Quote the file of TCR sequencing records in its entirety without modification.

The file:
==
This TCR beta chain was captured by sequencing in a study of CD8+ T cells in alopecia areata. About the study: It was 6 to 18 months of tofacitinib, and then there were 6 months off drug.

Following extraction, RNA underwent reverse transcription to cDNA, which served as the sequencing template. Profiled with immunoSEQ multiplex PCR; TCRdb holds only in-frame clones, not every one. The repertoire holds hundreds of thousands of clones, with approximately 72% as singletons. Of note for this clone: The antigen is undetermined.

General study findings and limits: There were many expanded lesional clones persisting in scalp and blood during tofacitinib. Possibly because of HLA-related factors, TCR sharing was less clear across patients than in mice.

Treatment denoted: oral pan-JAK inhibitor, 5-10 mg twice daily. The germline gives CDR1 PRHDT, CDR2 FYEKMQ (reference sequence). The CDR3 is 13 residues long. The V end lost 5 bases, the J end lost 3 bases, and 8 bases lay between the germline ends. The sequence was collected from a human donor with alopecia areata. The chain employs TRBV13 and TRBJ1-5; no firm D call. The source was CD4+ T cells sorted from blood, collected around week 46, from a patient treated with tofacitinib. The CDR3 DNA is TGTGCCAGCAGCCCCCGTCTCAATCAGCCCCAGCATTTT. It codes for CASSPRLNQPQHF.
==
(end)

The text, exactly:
This TCR beta chain was captured by sequencing in a study of CD8+ T cells in alopecia areata. About the study: It was 6 to 18 months of tofacitinib, and then there were 6 months off drug.

Following extraction, RNA underwent reverse transcription to cDNA, which served as the sequencing template. Profiled with immunoSEQ multiplex PCR; TCRdb holds only in-frame clones, not every one. The repertoire holds hundreds of thousands of clones, with approximately 72% as singletons. Of note for this clone: The antigen is undetermined.

General study findings and limits: There were many expanded lesional clones persisting in scalp and blood during tofacitinib. Possibly because of HLA-related factors, TCR sharing was less clear across patients than in mice.

Treatment denoted: oral pan-JAK inhibitor, 5-10 mg twice daily. The germline gives CDR1 PRHDT, CDR2 FYEKMQ (reference sequence). The CDR3 is 13 residues long. The V end lost 5 bases, the J end lost 3 bases, and 8 bases lay between the germline ends. The sequence was collected from a human donor with alopecia areata. The chain employs TRBV13 and TRBJ1-5; no firm D call. The source was CD4+ T cells sorted from blood, collected around week 46, from a patient treated with tofacitinib. The CDR3 DNA is TGTGCCAGCAGCCCCCGTCTCAATCAGCCCCAGCATTTT. It codes for CASSPRLNQPQHF.